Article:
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In many parts of the world, March 17 marks the celebration of St. Patrick’s Day; a holiday with roots in Ireland, let’s visit some homes and explore the culture and history of the Irish holiday with David Ashmore, owner, Ireland Sotheby’s International Realty.
For a comparatively small country, Ireland has made a disproportionate contribution to world literature, music and comedy. It’s also true to say that on March 17, everyone’s a little Irish. Even though St. Patrick’s Day is only a public holiday in a handful of places, “Irishness” is celebrated around the world.
Every St. Patrick’s Day around the world, people dress up in green, attend parades and celebrations and raise a pint of Guinness to the patron saint of Ireland, St. Patrick. Celebrating the feast of Ireland’s patron saint goes back a long time, to the 5th century. Nowadays, it’s more of a party for St. Patrick, as this religious and cultural festival is celebrated around the country with festivals, parades, fireworks, pints and plenty of green.
Historically, the day commemorated St Patrick and the arrival of Christianity in Ireland. In medieval times, the Irish would celebrate the Feast of St. Patrick with a pilgrimage to a sacred place (usually a holy well or chapel) and a mass or prayers held on the holy location. This was followed with festivals involving food, music, dancing and games. Today, St. Patrick’s Day highlights Irish heritage and culture; across Ireland, different regions and towns have their own unique ways to celebrate one of Ireland’s biggest holidays.
2.350.000 € EUR | Puckane, Ireland | Ireland Sotheby’s International Realty
Ireland’s capital city [Dublin] is home to the biggest St. Patrick’s Day celebration in the country. Hundreds of thousands of people take to the streets, decked out in wild and fantastical costumes, to celebrate with an extravagant four-day festival. Dublin hosts an elaborate parade, themed events, a treasure hunt through the city, street performers, guided pub crawls and an awe-inspiring firework show over the River Liffey.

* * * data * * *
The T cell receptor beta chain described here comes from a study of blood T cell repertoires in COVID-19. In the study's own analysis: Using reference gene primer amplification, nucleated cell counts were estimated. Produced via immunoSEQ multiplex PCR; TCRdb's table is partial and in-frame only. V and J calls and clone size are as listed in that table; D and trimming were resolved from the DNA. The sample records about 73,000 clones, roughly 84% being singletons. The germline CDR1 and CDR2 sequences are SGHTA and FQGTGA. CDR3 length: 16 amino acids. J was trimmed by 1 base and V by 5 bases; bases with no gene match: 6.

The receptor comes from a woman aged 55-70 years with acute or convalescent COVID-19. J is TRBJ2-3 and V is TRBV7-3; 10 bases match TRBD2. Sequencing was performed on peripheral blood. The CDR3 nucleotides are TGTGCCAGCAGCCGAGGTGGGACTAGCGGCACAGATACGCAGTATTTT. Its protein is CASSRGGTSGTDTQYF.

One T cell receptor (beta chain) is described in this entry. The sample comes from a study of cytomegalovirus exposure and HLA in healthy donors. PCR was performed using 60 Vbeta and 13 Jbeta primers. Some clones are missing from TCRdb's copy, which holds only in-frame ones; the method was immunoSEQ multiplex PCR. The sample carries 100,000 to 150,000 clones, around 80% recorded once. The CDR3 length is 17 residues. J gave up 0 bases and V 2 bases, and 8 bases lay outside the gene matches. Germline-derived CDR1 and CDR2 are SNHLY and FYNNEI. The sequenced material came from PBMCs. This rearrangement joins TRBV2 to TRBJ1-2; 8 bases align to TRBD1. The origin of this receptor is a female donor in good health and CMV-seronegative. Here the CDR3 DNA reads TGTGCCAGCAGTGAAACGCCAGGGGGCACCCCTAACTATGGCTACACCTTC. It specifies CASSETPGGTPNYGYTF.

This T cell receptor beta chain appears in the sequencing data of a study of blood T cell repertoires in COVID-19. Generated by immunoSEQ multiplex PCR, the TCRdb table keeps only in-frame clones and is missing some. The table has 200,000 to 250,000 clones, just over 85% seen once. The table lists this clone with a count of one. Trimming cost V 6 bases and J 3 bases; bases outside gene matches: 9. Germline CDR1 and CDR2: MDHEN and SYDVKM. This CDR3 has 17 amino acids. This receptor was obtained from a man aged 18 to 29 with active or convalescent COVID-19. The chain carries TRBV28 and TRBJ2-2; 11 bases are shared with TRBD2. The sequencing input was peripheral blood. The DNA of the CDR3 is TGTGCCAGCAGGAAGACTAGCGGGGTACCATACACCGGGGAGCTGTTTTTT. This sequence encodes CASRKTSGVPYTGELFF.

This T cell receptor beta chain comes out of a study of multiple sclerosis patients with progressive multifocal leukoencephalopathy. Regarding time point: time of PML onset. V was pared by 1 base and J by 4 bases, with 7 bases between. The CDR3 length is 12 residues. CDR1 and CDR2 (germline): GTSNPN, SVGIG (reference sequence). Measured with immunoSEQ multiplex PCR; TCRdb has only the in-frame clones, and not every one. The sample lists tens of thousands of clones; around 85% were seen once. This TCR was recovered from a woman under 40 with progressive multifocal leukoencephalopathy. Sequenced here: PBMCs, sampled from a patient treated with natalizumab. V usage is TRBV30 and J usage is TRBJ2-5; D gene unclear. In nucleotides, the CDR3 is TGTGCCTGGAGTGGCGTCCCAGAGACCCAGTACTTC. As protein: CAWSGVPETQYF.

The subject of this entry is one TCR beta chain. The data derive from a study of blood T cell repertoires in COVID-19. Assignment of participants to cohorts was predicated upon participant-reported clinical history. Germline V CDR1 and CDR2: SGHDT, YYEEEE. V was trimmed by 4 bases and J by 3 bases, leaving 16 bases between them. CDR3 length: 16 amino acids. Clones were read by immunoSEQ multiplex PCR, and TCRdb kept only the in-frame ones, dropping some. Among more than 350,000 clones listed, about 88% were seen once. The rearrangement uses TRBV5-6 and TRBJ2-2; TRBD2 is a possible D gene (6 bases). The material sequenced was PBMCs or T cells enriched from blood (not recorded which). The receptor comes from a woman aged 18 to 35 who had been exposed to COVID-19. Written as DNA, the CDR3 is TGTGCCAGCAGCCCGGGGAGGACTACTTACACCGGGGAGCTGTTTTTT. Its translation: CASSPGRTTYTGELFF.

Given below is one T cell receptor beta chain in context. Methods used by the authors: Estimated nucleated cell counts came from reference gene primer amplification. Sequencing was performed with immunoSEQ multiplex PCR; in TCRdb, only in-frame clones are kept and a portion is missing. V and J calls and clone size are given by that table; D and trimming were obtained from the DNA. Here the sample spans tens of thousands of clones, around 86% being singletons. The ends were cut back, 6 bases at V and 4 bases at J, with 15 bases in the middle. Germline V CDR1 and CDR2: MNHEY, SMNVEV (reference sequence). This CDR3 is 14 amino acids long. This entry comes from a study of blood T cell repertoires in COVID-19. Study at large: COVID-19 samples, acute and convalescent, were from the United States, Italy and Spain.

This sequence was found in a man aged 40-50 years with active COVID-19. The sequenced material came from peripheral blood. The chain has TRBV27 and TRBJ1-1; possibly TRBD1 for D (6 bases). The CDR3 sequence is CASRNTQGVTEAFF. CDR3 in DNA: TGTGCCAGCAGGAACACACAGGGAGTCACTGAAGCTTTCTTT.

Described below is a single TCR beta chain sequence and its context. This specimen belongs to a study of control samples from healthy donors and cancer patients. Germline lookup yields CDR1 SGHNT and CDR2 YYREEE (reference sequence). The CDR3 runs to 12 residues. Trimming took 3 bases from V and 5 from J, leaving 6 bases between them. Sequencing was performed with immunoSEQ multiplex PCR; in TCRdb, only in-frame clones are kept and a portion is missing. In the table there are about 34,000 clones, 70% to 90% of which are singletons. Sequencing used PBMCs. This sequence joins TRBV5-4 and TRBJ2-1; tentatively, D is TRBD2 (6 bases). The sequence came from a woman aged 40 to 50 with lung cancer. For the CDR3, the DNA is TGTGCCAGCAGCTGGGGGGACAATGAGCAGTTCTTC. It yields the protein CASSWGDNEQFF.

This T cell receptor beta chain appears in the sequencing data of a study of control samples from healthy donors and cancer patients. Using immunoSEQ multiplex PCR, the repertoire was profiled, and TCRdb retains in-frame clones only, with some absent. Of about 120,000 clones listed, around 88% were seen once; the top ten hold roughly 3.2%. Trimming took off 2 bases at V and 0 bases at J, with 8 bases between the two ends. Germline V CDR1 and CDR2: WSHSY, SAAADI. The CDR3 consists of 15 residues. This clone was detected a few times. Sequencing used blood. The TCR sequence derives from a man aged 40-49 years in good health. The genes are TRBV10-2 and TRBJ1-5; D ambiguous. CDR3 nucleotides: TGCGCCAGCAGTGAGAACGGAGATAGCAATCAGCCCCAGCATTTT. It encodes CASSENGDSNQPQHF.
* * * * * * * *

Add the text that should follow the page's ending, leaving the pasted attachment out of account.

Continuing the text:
Channel your inner “Irish Spirit” with these 10 Facts about St. Patrick’s Day
- St. Patrick was not Irish. He was from Wales.
- The humble shamrock was originally a teaching tool. St. Patrick is said to have used the three-leaved plant to explain the Holy Trinity (Father, Son, and Holy Spirit) to the pagan Irish.
- The first St. Patrick’s Day parade took place in New York in the 1760s.
- For many years, blue was the colour most often associated with St. Patrick. Green was considered unlucky. St. Patrick’s blue was considered symbolic of Ireland for many centuries and the Irish Presidential Standard is still blue.
- For many years, Dripsey in County Cork had the world’s shortest parade, just 77 feet, the distance between two pubs – The Weigh Inn and The Lee Valley. Currently, the town of Hot Springs, Arizona claims to have the shortest parade – a 98 foot route on Bridge Street.
- In 2010, the Sydney Opera House went green to mark the 200th anniversary of St. Patrick’s Day there. In Sydney, St Patrick’s Day was first marked in 1810, when Lachlan Macquarie, the Governor of New South Wales, provided entertainment for Irish convict workers.
- Irish flee the country. In Ireland on March 17 you’ll find many public figures, musicians, and dancers have travelled abroad to work on lucrative gigs elsewhere.
- In Chicago every year, the Plumbers Local 110 union dyes the river “Kelly” green. The dye lasts for about five hours.
- Traditionally, every year, the Irish leader hands a crystal bowl full of shamrock to the US President. The shamrock, grown in Kerry, is immediately destroyed by the Secret Service after the exchange.
- Guinness sales soar on St. Patrick’s Day. Recent figures show that 5.5 million pints of the famous stout are downed around the world every day. On St. Patrick’s Day that figure is doubled.